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The Inca Trail: Finding the Lost City

Our writer discovers it’s never too late to experience the classic gap year adventure to Peru

The Inca Trail beckoned; with restrictions about to be imposed on permits for the four-day hike and its incomparable finale, the lost city of Machu Picchu, it was finally time to book the classic gap year trip to Peru — which I’d missed until now for lack of a gap year.

Unsure whether a daily walk of city streets during my lunch break would give me the fitness level of backpackers half my age, new ways of walking the trail proved a perfect compromise.

With a permit secured for the last, most rewarding day of the classic trek, I’d be able to view the ruins for the first time as only hikers are able to, through the legendary Sun Gate.

Preferring to temper my adventures with comfort, I rested up before my big hike in the gateway town of Cusco, high in the Andes. Here Belmond, formerly known as Orient Express, has not one but two five-star properties and I started at the Monasterio, a converted monastery decked out in museum-quality artwork.

Watching millions of lights appear at dusk, illuminating the hills around this beautiful city built on Inca foundations, I was glad I also had an indulgent second night booked on the same tranquil square — at neighbouring La Casona, part of the Inkaterra group, smaller and more intimate but no less luxurious.

That’s unlike the less than luxury 4am start to catch the train to my starting point on the trail, where we waited in vain for torrential rain to stop until finally my guide announced we’d have to start climbing through the wet.

Two hours up a steep incline, via stairs made of natural rock, we reached a pitstop where hikers of every age were devouring their packed lunches. Seeing children doing the trail was distinctly reassuring.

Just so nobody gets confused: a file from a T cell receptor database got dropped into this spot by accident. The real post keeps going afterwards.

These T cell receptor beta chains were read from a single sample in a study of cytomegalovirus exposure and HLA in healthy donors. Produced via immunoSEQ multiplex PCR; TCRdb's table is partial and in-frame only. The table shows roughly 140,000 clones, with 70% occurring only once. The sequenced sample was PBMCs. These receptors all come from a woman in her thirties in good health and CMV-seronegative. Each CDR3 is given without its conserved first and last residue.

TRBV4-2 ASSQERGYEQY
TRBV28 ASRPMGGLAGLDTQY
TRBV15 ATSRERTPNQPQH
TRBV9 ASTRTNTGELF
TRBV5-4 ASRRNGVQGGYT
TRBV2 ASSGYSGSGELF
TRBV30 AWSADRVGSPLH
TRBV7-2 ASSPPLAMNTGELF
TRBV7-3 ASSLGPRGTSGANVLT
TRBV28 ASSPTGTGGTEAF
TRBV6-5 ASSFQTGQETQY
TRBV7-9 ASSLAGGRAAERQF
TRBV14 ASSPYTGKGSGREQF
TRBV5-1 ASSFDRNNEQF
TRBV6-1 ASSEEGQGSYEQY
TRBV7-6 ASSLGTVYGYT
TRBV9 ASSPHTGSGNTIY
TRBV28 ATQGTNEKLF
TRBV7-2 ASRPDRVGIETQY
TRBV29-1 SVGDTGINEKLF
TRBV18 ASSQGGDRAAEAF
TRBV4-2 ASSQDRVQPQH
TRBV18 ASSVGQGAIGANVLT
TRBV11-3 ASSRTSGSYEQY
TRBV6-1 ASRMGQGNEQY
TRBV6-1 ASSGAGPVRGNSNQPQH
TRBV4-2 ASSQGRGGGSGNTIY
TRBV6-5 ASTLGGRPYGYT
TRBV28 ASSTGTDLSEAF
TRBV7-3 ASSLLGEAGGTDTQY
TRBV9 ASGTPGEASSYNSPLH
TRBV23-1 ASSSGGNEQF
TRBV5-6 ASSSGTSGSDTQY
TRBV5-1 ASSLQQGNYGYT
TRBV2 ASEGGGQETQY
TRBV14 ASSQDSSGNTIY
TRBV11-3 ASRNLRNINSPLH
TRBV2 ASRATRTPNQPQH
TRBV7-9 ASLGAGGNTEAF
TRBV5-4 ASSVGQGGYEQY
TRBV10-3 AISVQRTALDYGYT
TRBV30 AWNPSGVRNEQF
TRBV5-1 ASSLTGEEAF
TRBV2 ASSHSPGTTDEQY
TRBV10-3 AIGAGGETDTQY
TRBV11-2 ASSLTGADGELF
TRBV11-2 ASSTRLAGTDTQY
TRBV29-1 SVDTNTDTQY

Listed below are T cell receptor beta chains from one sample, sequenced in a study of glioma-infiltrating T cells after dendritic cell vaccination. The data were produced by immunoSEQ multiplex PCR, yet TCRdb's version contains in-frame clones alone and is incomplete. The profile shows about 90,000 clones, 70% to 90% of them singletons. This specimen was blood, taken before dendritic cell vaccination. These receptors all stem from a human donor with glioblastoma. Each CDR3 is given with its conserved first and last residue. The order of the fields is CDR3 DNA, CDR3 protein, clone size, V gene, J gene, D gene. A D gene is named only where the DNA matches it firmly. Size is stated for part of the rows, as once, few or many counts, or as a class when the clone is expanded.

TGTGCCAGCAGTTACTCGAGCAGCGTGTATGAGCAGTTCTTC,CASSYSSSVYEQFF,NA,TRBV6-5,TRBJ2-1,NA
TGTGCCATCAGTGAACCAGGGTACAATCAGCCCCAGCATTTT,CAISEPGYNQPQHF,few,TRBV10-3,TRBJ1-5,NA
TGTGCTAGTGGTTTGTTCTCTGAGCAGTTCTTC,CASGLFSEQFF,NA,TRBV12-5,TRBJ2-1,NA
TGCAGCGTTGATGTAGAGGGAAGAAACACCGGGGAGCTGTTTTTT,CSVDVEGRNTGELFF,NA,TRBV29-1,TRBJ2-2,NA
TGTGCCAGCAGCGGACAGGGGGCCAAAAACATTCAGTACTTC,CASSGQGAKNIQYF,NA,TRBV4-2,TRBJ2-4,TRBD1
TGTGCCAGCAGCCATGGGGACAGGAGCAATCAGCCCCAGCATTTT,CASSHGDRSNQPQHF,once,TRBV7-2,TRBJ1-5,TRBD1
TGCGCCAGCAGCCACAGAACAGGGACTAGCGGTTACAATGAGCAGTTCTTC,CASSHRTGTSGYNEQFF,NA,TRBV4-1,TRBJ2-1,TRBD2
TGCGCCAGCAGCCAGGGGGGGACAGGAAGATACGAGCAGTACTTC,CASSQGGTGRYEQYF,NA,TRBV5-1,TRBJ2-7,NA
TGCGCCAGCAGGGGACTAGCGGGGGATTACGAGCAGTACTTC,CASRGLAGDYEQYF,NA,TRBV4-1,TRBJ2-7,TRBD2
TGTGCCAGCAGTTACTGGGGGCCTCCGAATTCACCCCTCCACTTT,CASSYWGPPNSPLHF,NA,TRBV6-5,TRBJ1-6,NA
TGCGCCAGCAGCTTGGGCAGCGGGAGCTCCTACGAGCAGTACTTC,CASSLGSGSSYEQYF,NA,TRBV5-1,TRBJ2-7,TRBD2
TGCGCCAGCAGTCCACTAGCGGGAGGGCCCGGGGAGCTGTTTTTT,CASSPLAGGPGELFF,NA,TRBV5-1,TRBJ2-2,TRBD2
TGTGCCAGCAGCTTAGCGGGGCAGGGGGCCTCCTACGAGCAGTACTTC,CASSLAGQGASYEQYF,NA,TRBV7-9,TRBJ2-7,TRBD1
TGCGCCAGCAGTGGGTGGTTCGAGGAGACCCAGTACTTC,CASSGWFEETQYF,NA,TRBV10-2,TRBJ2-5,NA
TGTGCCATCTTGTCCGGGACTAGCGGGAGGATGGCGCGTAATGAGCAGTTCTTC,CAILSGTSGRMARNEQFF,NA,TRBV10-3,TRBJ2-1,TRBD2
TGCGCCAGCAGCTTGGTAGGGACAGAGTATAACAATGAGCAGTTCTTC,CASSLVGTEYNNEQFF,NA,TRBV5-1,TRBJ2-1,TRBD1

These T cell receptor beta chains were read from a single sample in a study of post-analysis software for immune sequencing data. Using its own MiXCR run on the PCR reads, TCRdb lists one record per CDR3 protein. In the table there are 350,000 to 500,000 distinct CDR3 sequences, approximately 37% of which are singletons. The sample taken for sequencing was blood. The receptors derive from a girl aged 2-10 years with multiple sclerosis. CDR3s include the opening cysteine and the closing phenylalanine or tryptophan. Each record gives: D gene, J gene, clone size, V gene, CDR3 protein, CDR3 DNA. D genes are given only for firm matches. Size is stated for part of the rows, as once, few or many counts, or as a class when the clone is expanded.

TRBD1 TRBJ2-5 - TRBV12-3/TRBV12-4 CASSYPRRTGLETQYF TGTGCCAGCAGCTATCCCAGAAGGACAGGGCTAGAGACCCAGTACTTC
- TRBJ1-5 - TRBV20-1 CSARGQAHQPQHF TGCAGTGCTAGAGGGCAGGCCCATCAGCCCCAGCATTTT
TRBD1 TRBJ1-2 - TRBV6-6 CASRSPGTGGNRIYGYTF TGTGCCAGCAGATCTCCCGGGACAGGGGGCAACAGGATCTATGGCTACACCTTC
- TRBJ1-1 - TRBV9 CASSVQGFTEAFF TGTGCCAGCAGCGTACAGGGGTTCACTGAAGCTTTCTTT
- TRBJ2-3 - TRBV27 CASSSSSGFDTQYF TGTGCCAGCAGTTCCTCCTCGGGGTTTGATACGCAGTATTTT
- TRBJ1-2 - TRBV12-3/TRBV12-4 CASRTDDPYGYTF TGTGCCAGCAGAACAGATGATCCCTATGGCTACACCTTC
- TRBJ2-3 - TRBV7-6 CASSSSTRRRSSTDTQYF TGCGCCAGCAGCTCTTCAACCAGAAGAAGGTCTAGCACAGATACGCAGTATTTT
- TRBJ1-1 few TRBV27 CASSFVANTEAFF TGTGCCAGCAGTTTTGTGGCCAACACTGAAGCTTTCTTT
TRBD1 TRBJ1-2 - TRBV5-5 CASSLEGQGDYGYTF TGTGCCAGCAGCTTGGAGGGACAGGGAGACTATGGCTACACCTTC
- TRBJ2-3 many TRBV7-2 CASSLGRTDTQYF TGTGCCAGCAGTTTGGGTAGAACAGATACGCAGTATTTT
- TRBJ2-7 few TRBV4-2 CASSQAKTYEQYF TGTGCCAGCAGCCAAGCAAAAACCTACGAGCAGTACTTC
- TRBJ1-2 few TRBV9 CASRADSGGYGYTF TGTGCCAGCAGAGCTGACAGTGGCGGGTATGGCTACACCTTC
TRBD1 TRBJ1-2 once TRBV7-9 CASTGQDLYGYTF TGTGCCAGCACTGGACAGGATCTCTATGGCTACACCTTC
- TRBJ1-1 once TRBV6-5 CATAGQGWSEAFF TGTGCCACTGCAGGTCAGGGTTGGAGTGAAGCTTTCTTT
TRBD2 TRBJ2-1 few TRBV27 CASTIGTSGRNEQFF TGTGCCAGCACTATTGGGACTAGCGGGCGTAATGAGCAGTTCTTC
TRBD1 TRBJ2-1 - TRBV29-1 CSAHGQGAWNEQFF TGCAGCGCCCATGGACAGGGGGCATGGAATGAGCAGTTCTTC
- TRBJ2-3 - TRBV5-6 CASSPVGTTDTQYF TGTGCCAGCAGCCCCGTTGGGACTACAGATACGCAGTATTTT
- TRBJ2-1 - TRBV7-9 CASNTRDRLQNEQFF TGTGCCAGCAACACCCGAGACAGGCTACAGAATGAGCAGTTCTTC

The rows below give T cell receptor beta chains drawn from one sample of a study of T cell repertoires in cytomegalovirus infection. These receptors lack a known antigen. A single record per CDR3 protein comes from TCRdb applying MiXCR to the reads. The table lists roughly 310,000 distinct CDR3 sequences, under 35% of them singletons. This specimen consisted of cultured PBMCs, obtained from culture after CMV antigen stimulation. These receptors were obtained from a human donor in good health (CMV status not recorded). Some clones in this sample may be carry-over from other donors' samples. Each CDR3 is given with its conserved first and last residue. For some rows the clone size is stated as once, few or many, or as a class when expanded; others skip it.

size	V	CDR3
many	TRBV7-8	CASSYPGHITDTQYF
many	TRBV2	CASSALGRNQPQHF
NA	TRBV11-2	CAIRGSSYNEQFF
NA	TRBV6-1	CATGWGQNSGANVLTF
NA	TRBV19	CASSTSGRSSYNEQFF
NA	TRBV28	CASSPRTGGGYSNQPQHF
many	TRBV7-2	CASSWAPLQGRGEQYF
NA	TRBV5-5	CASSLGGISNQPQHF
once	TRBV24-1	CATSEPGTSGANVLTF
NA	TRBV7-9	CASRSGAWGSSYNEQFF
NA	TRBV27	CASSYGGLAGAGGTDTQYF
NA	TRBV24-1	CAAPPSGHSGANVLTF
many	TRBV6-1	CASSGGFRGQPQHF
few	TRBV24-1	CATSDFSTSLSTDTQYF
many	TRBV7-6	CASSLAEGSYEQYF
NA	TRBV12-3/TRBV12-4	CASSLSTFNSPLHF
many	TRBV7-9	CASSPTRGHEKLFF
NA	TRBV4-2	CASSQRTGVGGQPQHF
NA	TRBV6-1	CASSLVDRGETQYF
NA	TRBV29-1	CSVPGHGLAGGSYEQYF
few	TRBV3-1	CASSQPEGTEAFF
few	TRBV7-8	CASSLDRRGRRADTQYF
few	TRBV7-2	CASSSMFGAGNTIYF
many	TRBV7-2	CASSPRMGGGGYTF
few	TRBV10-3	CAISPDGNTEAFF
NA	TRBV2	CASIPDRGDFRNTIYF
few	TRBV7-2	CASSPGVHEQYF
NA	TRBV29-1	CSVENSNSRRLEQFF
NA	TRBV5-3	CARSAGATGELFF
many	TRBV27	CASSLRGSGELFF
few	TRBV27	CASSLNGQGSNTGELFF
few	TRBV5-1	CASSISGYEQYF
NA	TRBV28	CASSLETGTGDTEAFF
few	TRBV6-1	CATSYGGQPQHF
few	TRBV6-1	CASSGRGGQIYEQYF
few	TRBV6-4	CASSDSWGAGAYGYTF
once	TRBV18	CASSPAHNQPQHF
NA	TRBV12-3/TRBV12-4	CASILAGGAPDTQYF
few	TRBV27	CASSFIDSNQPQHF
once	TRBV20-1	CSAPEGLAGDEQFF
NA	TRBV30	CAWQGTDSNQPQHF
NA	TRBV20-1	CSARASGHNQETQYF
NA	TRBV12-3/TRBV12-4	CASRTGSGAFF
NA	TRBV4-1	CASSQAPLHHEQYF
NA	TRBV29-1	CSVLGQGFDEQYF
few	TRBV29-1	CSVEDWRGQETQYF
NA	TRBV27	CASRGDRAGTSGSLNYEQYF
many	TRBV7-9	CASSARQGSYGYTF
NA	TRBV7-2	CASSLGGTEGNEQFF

Along the way, my guide Reuben — a middle-aged Peruvian with great English — educated me on the history and surroundings, not least the fact that Peru has 140 varieties of indigenous wild orchid, many of which I saw framed dramatically against the imposing mountains as we climbed ever higher.

The highlight was reaching Winawayna, or the Temple of the Rainbows at 2,666 metres above sea level; its seven windows representing the colours of the rainbow are arranged precisely for sunlight to stream through during the winter solstice.

Wandering along, you become aware of the beautifully terraced landscapes which characterise the valleys of the Trail, llamas graze peacefully while tourists take obligatory selfies and guides tell their stories, each always more accurate than anyone else’s version.

Then onwards, thankfully more up and down than steep climb, with a chance to glimpse the odd, very shy Peruvian anteater until our final ascent to the Sun Gate.

Appropriately, an intense sun emerged from the clouds, allowing Machu Picchu to reveal itself from beneath its morning shroud for the first time. It was a beautiful sight, the ancient city among vast green peaks, if you ignored the people Skyping their friends at home.